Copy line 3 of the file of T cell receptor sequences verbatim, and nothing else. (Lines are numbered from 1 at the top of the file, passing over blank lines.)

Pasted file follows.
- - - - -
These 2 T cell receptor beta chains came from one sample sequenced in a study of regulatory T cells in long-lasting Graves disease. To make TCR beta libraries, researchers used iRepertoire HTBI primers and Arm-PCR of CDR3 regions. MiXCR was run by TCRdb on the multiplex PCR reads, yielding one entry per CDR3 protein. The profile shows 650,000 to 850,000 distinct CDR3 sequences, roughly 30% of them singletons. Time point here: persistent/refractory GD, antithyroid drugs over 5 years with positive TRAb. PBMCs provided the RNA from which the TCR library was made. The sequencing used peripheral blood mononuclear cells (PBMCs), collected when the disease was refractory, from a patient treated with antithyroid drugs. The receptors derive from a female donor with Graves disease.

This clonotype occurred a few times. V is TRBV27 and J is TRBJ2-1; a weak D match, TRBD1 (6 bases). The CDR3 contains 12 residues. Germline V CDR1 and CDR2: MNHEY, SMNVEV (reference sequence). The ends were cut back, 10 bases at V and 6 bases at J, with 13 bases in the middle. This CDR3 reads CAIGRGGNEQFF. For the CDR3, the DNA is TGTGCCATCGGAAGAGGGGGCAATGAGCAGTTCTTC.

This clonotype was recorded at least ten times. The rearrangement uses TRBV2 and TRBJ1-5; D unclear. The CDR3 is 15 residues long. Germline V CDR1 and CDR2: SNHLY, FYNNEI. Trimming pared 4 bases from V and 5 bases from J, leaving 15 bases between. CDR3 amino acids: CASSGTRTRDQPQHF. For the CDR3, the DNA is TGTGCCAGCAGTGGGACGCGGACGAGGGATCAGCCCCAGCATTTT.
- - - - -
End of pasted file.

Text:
This clonotype was recorded at least ten times. The rearrangement uses TRBV2 and TRBJ1-5; D unclear. The CDR3 is 15 residues long. Germline V CDR1 and CDR2: SNHLY, FYNNEI. Trimming pared 4 bases from V and 5 bases from J, leaving 15 bases between. CDR3 amino acids: CASSGTRTRDQPQHF. For the CDR3, the DNA is TGTGCCAGCAGTGGGACGCGGACGAGGGATCAGCCCCAGCATTTT.